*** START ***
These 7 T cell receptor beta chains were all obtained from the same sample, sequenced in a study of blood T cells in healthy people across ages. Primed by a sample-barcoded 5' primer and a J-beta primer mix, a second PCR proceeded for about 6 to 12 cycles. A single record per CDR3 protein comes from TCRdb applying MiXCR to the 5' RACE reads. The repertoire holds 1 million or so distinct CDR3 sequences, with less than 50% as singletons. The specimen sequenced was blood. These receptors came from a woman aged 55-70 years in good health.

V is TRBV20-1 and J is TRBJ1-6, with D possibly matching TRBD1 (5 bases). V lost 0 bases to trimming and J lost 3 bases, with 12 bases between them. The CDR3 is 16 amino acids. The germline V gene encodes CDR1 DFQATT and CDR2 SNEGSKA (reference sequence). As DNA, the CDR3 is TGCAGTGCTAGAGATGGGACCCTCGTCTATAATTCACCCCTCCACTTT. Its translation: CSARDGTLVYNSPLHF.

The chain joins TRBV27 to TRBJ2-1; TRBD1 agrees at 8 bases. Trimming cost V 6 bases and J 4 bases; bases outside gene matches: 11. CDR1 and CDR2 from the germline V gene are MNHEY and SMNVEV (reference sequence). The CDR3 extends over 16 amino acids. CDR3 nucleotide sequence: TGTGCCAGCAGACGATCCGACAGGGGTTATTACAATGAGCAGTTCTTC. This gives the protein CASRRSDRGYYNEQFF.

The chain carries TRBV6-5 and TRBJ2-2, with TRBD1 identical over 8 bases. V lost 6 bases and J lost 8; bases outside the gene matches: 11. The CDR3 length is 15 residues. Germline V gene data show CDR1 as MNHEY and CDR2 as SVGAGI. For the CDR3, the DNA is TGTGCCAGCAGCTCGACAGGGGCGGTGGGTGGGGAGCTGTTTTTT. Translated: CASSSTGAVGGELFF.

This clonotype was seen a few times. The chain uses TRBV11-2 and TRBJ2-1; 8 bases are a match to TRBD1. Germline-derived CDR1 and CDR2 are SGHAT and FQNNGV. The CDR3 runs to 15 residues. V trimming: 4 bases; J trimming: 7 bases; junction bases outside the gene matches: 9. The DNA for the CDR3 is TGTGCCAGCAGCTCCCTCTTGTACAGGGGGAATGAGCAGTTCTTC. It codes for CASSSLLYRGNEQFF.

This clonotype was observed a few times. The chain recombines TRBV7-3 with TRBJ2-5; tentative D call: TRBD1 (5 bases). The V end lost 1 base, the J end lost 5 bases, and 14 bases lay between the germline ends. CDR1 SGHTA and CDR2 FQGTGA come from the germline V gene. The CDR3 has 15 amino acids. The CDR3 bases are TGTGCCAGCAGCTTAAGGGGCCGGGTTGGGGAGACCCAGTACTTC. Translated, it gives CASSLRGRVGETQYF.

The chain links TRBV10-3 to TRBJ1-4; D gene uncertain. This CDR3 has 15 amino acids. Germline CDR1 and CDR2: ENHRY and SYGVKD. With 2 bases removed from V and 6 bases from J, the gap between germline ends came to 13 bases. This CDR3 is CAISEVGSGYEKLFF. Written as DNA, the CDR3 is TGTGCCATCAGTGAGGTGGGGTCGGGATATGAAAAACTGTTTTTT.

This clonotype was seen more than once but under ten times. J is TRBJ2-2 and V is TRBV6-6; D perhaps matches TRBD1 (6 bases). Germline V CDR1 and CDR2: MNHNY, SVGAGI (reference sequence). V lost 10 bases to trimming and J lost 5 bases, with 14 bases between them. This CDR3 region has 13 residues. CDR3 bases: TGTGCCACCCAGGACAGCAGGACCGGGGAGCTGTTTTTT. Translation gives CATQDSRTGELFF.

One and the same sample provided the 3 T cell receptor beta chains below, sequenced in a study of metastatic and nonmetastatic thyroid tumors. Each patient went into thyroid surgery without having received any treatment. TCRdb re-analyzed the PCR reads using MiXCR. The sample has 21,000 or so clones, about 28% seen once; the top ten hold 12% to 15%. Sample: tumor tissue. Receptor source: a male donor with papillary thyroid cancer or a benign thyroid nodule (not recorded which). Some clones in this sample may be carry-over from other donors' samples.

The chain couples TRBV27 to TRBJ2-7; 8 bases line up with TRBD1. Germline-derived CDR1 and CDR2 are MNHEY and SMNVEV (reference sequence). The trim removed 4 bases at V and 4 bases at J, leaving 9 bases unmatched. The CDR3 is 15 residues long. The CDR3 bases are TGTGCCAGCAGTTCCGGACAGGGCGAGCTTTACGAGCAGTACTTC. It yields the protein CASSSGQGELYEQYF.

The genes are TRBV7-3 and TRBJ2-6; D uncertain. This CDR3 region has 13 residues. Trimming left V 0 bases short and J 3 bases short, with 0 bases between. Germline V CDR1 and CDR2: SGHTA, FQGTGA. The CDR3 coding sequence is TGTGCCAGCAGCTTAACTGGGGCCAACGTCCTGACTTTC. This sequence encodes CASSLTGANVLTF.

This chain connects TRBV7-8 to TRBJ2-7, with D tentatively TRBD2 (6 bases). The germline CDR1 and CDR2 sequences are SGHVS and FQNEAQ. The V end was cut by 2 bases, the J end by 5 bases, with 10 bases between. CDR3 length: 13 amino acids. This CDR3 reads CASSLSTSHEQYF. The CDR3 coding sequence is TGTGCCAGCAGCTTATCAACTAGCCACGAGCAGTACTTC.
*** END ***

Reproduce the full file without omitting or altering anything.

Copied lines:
These 7 T cell receptor beta chains were all obtained from the same sample, sequenced in a study of blood T cells in healthy people across ages. Primed by a sample-barcoded 5' primer and a J-beta primer mix, a second PCR proceeded for about 6 to 12 cycles. A single record per CDR3 protein comes from TCRdb applying MiXCR to the 5' RACE reads. The repertoire holds 1 million or so distinct CDR3 sequences, with less than 50% as singletons. The specimen sequenced was blood. These receptors came from a woman aged 55-70 years in good health.

V is TRBV20-1 and J is TRBJ1-6, with D possibly matching TRBD1 (5 bases). V lost 0 bases to trimming and J lost 3 bases, with 12 bases between them. The CDR3 is 16 amino acids. The germline V gene encodes CDR1 DFQATT and CDR2 SNEGSKA (reference sequence). As DNA, the CDR3 is TGCAGTGCTAGAGATGGGACCCTCGTCTATAATTCACCCCTCCACTTT. Its translation: CSARDGTLVYNSPLHF.

The chain joins TRBV27 to TRBJ2-1; TRBD1 agrees at 8 bases. Trimming cost V 6 bases and J 4 bases; bases outside gene matches: 11. CDR1 and CDR2 from the germline V gene are MNHEY and SMNVEV (reference sequence). The CDR3 extends over 16 amino acids. CDR3 nucleotide sequence: TGTGCCAGCAGACGATCCGACAGGGGTTATTACAATGAGCAGTTCTTC. This gives the protein CASRRSDRGYYNEQFF.

The chain carries TRBV6-5 and TRBJ2-2, with TRBD1 identical over 8 bases. V lost 6 bases and J lost 8; bases outside the gene matches: 11. The CDR3 length is 15 residues. Germline V gene data show CDR1 as MNHEY and CDR2 as SVGAGI. For the CDR3, the DNA is TGTGCCAGCAGCTCGACAGGGGCGGTGGGTGGGGAGCTGTTTTTT. Translated: CASSSTGAVGGELFF.

This clonotype was seen a few times. The chain uses TRBV11-2 and TRBJ2-1; 8 bases are a match to TRBD1. Germline-derived CDR1 and CDR2 are SGHAT and FQNNGV. The CDR3 runs to 15 residues. V trimming: 4 bases; J trimming: 7 bases; junction bases outside the gene matches: 9. The DNA for the CDR3 is TGTGCCAGCAGCTCCCTCTTGTACAGGGGGAATGAGCAGTTCTTC. It codes for CASSSLLYRGNEQFF.

This clonotype was observed a few times. The chain recombines TRBV7-3 with TRBJ2-5; tentative D call: TRBD1 (5 bases). The V end lost 1 base, the J end lost 5 bases, and 14 bases lay between the germline ends. CDR1 SGHTA and CDR2 FQGTGA come from the germline V gene. The CDR3 has 15 amino acids. The CDR3 bases are TGTGCCAGCAGCTTAAGGGGCCGGGTTGGGGAGACCCAGTACTTC. Translated, it gives CASSLRGRVGETQYF.

The chain links TRBV10-3 to TRBJ1-4; D gene uncertain. This CDR3 has 15 amino acids. Germline CDR1 and CDR2: ENHRY and SYGVKD. With 2 bases removed from V and 6 bases from J, the gap between germline ends came to 13 bases. This CDR3 is CAISEVGSGYEKLFF. Written as DNA, the CDR3 is TGTGCCATCAGTGAGGTGGGGTCGGGATATGAAAAACTGTTTTTT.

This clonotype was seen more than once but under ten times. J is TRBJ2-2 and V is TRBV6-6; D perhaps matches TRBD1 (6 bases). Germline V CDR1 and CDR2: MNHNY, SVGAGI (reference sequence). V lost 10 bases to trimming and J lost 5 bases, with 14 bases between them. This CDR3 region has 13 residues. CDR3 bases: TGTGCCACCCAGGACAGCAGGACCGGGGAGCTGTTTTTT. Translation gives CATQDSRTGELFF.

One and the same sample provided the 3 T cell receptor beta chains below, sequenced in a study of metastatic and nonmetastatic thyroid tumors. Each patient went into thyroid surgery without having received any treatment. TCRdb re-analyzed the PCR reads using MiXCR. The sample has 21,000 or so clones, about 28% seen once; the top ten hold 12% to 15%. Sample: tumor tissue. Receptor source: a male donor with papillary thyroid cancer or a benign thyroid nodule (not recorded which). Some clones in this sample may be carry-over from other donors' samples.

The chain couples TRBV27 to TRBJ2-7; 8 bases line up with TRBD1. Germline-derived CDR1 and CDR2 are MNHEY and SMNVEV (reference sequence). The trim removed 4 bases at V and 4 bases at J, leaving 9 bases unmatched. The CDR3 is 15 residues long. The CDR3 bases are TGTGCCAGCAGTTCCGGACAGGGCGAGCTTTACGAGCAGTACTTC. It yields the protein CASSSGQGELYEQYF.

The genes are TRBV7-3 and TRBJ2-6; D uncertain. This CDR3 region has 13 residues. Trimming left V 0 bases short and J 3 bases short, with 0 bases between. Germline V CDR1 and CDR2: SGHTA, FQGTGA. The CDR3 coding sequence is TGTGCCAGCAGCTTAACTGGGGCCAACGTCCTGACTTTC. This sequence encodes CASSLTGANVLTF.

This chain connects TRBV7-8 to TRBJ2-7, with D tentatively TRBD2 (6 bases). The germline CDR1 and CDR2 sequences are SGHVS and FQNEAQ. The V end was cut by 2 bases, the J end by 5 bases, with 10 bases between. CDR3 length: 13 amino acids. This CDR3 reads CASSLSTSHEQYF. The CDR3 coding sequence is TGTGCCAGCAGCTTATCAACTAGCCACGAGCAGTACTTC.